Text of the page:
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25.58 USD

Pointe du Hoc

by Tim Saunders
Paperback
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In mid summer 1918 the First World War was still finely balanced. A top secret mission, which has remained classified information for a century, was set in motion to kill Kaiser Wilhelm II. It was felt that by killing their head of state and commander in chief it would serve ...
The Kaiser's Dawn: The Untold Story of Britain's Secret Mission to Murder the Kaiser in 1918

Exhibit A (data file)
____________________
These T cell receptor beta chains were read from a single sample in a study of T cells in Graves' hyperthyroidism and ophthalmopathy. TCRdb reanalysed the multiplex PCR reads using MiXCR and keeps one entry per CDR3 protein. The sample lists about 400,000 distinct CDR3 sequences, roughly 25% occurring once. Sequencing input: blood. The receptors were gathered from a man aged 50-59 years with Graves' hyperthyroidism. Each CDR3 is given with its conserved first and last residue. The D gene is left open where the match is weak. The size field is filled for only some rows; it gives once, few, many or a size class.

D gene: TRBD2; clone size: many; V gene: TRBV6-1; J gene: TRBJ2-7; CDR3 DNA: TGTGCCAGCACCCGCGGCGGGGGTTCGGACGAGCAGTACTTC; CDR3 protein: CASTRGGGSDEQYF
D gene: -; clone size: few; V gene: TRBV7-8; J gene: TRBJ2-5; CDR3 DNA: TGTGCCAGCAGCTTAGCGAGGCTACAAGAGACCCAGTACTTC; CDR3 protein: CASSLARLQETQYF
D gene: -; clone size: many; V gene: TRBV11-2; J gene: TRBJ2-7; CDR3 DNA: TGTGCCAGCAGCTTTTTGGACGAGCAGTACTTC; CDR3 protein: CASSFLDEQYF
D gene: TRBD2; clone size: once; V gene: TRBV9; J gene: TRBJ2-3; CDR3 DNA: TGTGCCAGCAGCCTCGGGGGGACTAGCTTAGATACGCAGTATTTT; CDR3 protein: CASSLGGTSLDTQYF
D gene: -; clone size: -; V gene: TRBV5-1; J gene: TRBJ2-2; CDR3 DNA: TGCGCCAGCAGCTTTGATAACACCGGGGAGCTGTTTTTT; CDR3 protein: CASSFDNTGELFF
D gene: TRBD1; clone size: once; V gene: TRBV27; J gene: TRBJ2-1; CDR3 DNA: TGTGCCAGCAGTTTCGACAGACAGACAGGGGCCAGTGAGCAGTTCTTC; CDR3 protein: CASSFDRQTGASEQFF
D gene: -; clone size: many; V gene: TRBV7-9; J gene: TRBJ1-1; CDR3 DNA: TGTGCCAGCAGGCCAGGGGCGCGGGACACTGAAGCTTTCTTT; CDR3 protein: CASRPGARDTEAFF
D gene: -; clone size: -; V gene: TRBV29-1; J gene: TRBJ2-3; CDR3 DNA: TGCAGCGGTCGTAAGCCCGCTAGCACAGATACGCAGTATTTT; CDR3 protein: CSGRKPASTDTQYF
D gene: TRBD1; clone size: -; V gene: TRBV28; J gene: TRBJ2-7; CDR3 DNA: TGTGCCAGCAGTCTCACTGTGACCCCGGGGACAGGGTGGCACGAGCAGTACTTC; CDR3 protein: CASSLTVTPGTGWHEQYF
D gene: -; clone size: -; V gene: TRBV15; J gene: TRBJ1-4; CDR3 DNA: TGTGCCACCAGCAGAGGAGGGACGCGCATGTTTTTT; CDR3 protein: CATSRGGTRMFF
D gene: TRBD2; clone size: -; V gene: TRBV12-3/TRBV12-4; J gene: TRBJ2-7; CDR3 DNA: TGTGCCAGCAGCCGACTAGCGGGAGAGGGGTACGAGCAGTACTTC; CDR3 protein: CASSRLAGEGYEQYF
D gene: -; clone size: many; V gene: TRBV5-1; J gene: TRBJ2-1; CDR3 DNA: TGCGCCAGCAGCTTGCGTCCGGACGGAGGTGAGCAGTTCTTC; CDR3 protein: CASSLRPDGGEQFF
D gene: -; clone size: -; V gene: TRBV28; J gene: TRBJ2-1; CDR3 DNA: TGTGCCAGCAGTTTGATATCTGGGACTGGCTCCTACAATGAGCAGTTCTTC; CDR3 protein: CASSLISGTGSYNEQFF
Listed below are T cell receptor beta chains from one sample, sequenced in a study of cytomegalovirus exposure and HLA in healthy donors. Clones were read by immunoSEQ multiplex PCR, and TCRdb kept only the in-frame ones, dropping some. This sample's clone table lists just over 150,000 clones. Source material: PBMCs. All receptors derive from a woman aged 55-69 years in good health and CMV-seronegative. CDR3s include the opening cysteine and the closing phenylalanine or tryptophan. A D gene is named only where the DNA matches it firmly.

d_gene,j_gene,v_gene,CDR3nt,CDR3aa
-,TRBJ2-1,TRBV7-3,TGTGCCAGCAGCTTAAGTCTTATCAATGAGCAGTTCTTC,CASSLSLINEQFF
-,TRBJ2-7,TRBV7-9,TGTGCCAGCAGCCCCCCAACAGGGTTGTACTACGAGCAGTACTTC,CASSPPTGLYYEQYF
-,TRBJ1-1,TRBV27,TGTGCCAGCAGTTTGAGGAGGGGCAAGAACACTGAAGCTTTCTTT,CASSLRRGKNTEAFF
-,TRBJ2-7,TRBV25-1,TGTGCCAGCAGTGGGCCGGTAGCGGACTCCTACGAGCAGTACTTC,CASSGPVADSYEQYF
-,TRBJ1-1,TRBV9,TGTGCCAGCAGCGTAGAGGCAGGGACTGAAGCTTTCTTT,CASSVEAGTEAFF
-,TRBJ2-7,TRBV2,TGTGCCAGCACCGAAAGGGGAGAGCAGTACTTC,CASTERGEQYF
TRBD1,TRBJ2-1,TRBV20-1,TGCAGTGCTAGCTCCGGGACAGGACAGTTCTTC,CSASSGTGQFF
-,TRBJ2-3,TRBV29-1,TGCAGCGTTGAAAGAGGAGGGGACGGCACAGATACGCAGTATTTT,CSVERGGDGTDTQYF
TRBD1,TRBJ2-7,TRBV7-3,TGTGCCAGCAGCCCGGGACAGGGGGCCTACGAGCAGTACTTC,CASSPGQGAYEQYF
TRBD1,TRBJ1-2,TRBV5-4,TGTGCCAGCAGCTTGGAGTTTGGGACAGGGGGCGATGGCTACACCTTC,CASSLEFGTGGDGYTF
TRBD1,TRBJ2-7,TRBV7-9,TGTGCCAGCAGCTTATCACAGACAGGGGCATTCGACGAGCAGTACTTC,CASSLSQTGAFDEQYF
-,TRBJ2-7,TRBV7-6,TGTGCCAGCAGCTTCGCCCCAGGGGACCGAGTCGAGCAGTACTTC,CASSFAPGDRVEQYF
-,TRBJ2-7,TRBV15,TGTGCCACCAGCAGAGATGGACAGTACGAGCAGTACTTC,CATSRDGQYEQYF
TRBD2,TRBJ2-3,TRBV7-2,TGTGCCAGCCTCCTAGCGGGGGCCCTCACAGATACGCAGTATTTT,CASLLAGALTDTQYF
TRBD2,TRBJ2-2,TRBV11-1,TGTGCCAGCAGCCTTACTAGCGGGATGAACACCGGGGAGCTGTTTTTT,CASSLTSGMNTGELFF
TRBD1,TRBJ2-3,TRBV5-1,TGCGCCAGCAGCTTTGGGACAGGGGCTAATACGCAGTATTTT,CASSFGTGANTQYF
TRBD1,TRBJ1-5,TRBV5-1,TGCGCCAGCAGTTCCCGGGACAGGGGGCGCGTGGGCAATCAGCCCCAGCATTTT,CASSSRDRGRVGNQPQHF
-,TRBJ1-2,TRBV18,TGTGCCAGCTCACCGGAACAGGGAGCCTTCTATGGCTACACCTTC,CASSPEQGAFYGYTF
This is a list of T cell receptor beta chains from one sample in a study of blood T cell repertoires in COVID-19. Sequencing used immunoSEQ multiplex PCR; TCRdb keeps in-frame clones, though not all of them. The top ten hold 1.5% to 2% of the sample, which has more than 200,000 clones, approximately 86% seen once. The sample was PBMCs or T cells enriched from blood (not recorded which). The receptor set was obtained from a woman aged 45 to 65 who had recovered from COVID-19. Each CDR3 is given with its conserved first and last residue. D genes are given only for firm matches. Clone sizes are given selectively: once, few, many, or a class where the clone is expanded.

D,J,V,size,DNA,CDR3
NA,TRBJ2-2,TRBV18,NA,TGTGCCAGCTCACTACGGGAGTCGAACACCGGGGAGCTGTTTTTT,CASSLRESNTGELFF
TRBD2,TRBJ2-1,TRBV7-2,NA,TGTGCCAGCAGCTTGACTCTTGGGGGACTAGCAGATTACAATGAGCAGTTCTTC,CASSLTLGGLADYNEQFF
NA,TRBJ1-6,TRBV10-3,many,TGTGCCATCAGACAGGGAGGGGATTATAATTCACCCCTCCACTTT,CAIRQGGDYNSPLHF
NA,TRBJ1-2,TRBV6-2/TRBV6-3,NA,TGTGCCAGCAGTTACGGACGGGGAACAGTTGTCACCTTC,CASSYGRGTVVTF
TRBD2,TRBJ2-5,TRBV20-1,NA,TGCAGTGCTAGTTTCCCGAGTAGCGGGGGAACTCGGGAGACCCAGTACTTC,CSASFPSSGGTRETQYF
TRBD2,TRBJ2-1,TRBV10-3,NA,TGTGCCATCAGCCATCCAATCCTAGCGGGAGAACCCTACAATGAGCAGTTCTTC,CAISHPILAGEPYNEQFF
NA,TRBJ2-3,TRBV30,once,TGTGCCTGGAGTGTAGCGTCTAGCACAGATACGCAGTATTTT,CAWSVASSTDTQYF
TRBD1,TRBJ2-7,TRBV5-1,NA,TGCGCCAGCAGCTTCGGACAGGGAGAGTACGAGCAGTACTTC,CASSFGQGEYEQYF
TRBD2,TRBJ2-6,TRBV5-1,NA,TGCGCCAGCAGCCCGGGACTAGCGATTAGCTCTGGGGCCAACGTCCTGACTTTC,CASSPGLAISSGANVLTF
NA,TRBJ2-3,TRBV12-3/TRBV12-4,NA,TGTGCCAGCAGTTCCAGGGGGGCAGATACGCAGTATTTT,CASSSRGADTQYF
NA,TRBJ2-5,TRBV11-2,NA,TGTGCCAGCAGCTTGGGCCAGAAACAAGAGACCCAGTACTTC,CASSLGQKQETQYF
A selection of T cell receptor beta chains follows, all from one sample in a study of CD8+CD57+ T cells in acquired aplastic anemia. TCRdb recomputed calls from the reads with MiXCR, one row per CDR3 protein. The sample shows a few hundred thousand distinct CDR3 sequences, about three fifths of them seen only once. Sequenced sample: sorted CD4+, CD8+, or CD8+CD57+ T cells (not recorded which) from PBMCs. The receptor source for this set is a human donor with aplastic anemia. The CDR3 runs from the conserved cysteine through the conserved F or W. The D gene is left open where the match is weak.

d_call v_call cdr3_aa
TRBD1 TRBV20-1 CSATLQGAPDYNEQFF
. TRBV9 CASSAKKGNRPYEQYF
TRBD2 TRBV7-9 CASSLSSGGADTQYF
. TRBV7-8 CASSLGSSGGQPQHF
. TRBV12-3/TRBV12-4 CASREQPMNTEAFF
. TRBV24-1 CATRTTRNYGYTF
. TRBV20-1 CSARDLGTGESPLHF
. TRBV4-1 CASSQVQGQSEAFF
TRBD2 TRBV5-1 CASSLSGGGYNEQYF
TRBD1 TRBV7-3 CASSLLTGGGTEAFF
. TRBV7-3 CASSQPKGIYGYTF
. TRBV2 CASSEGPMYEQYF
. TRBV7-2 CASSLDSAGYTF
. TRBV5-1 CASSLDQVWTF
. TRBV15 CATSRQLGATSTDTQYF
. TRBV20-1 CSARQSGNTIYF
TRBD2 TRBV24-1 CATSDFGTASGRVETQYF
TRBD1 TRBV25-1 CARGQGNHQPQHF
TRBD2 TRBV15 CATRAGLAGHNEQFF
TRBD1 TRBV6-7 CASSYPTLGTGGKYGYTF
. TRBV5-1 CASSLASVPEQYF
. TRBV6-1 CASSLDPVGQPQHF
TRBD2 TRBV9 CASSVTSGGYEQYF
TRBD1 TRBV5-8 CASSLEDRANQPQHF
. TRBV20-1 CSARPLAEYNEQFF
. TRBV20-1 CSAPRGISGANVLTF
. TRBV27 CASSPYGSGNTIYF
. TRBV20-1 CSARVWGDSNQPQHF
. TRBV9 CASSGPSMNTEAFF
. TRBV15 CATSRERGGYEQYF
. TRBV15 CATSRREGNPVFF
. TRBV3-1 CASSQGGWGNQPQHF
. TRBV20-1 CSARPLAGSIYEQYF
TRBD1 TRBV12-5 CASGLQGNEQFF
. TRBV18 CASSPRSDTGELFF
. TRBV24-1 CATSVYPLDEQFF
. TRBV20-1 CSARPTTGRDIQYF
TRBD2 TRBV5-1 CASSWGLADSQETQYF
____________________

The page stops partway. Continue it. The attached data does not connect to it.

In mid summer 1918 the First World War was still finely balanced. A top secret mission, which has remained classified information for a century, was set in motion to kill Kaiser Wilhelm II. It was felt that by killing their head of state and commander in chief it would serve as a mortal blow to the German forces and they would collapse very quickly after the assassination. In 2002 one of the participants on a battlefield tour sent a disc to Col. John Hughes- Wilson. On it was an historical treasure trove containing a Royal Flying Corps log book and photographs of service with 25 Squadron. Included among the effects of Lt A.R.Watts MC, of the newly formed Royal Air Force, was the breath-taking claim that he had taken part in a secret British mission to kill the Kaiser. This extraordinary secret was confirmed by further research at the RAF museum and the RAF Historical Branch. This startling but never before revealed story was true. On 2nd June 1918, at the height of the final German attack of WW1, the British RAF tried to assassinate the Kaiser when he was visiting a chateau near the front. The facts are borne out in never-before-published notebooks, maps and pilots' flying records, kept secret for a hundred years. Copies of these records are in the author's possession and are backed up by details tucked away in 25 Squadron's records. But the implications of this secret attack raise many new - and explosive - questions. Exactly who ordered an attack to kill the Kaiser? Was it sanctioned by the C-in-C, Sir Douglas Haig? By the War Office? Unlikely. Was the King informed of the attempt to kill his royal cousin? Was Lloyd George, the Prime Minister asked? We do not know; but someone in London must have sanctioned the attack. The Official History makes no mention of any attack, and public records say nothing. Even the RAF Museum has no official record: but the attack really did take place, of that there is no doubt. Other documents and various 25 Squadron log books prove it. So someone did give an order to kill the Kaiser. But who? John Hughes-Wilson has woven an exciting and well-paced historical novel to mark this centennial event from the research on discovering this mission. The story, based on true events, looks at this long hidden secret and puts it into the context of the time. It explores areas rarely examined: secret service operations in 1914-18; dirty, undercover intelligence work; the very real political intrigues between Whitehall and the generals and the heroics of the aircrew of the day, whose life expectancy at one point in 1917 was only eleven days in action.